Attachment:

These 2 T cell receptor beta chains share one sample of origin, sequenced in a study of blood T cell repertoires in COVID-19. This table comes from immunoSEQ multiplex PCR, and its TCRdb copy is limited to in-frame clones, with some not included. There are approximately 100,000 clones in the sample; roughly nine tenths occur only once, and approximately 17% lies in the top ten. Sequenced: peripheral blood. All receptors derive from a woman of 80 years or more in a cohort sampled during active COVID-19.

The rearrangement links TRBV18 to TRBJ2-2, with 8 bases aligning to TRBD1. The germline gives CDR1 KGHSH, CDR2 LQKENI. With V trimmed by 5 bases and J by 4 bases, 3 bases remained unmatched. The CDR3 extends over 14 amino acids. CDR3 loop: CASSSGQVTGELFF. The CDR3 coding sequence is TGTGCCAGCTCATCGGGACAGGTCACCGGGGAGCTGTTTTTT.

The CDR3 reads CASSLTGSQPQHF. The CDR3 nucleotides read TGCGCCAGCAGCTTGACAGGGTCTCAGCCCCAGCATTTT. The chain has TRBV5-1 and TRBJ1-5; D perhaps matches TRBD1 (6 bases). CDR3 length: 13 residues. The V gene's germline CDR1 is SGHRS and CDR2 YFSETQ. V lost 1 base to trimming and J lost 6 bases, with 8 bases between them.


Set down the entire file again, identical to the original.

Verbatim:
These 2 T cell receptor beta chains share one sample of origin, sequenced in a study of blood T cell repertoires in COVID-19. This table comes from immunoSEQ multiplex PCR, and its TCRdb copy is limited to in-frame clones, with some not included. There are approximately 100,000 clones in the sample; roughly nine tenths occur only once, and approximately 17% lies in the top ten. Sequenced: peripheral blood. All receptors derive from a woman of 80 years or more in a cohort sampled during active COVID-19.

The rearrangement links TRBV18 to TRBJ2-2, with 8 bases aligning to TRBD1. The germline gives CDR1 KGHSH, CDR2 LQKENI. With V trimmed by 5 bases and J by 4 bases, 3 bases remained unmatched. The CDR3 extends over 14 amino acids. CDR3 loop: CASSSGQVTGELFF. The CDR3 coding sequence is TGTGCCAGCTCATCGGGACAGGTCACCGGGGAGCTGTTTTTT.

The CDR3 reads CASSLTGSQPQHF. The CDR3 nucleotides read TGCGCCAGCAGCTTGACAGGGTCTCAGCCCCAGCATTTT. The chain has TRBV5-1 and TRBJ1-5; D perhaps matches TRBD1 (6 bases). CDR3 length: 13 residues. The V gene's germline CDR1 is SGHRS and CDR2 YFSETQ. V lost 1 base to trimming and J lost 6 bases, with 8 bases between them.